What one hears (watches, reads) on the news she takes to the lunch room, to her family and friends, to Facebook and the like; i.e. her peeps. Hence she doesn’t take just any news. Nor does she recount an entire broadcast, even if she could. Rather she is selective not only about which information she takes from the broadcast(s) to present to her peeps, but she is also quite selective about how she presents it. That is, she indicates — by words, tone, gestures — how she feels about the news, her attitude towards it. And her interlocutors are paying attention to these displays.
The attitude one expresses toward information tends to be correlated with the likelihood of her believing what she’s heard, or what she wants others to believe she believes. This expression includes her attitude toward the news anchor, station, or who or what’s being covered in the story. Do you know what FOX/CNN is reporting today?! Oh Gawd, that Cuomo/Carlson! Can you believe that Andrew Cuomo/those women?! This animated commentary does more than just a little work.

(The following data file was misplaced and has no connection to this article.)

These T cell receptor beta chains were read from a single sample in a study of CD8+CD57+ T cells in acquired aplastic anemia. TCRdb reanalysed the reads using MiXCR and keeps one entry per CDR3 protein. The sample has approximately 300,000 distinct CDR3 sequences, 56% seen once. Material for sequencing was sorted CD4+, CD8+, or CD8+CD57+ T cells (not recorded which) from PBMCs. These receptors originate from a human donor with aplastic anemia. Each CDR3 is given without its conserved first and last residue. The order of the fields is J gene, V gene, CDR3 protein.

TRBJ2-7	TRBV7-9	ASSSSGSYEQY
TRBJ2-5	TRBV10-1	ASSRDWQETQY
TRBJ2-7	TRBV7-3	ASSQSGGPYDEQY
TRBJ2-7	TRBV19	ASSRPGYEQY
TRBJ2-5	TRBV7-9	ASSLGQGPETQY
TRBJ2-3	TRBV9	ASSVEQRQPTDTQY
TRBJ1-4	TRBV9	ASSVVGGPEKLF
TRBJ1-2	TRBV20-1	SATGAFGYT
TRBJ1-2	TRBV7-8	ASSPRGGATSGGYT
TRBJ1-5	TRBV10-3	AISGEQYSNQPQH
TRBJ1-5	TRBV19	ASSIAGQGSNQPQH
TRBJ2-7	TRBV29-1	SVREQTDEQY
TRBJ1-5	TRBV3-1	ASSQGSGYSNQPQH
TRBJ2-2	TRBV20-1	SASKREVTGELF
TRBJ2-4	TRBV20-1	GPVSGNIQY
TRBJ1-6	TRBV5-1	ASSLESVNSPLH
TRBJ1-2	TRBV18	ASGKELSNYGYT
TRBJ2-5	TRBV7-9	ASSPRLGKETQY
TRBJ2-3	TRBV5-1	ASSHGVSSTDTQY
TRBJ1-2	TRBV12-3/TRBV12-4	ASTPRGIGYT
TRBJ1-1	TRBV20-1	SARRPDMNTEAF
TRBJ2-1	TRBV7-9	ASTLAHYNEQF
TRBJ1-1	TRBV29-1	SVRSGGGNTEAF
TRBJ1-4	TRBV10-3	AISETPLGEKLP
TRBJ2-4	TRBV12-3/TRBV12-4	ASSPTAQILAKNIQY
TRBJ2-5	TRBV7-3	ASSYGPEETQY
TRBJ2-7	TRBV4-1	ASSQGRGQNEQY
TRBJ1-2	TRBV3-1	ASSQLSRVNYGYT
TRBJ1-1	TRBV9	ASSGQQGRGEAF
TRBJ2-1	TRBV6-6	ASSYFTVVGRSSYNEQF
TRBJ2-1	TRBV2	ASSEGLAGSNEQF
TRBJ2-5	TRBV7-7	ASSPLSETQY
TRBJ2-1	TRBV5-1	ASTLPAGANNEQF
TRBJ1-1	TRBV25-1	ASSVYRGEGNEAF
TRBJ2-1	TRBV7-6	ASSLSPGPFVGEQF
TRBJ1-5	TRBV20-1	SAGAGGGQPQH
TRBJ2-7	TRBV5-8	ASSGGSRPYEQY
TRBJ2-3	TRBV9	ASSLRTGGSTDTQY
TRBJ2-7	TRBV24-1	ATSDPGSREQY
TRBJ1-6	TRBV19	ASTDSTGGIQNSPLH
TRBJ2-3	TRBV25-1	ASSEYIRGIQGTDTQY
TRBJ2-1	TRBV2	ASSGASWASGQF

We — me, you, and everybody — seldom convey juicy news as if we’re mere reporters. Imagine the following meeting between two friends. Friend one: Hello, today in the news Monica Schaefer was sentenced to ten months in a German maximum security prison for Holocaust denial. Unblinking, friend two replies: A referendum will be held on October 18th to determine whether Albertans want to abolish daylight savings time. In unison, as the friends depart: Good Night!
Do we want, or should we expect, these sorts of sterile broadcasts from news reporters? (The same question applies to editorialising news articles.)
Consider this. Attitudes play a vital role in the evaluation of information, providing information about information. The way one feels about a bit of news is apiece with risk assessment. Should I be afraid? Should I trust the source? These feelings are also apiece with belonging to the special groups we call our peeps. Should I speak up or shut up?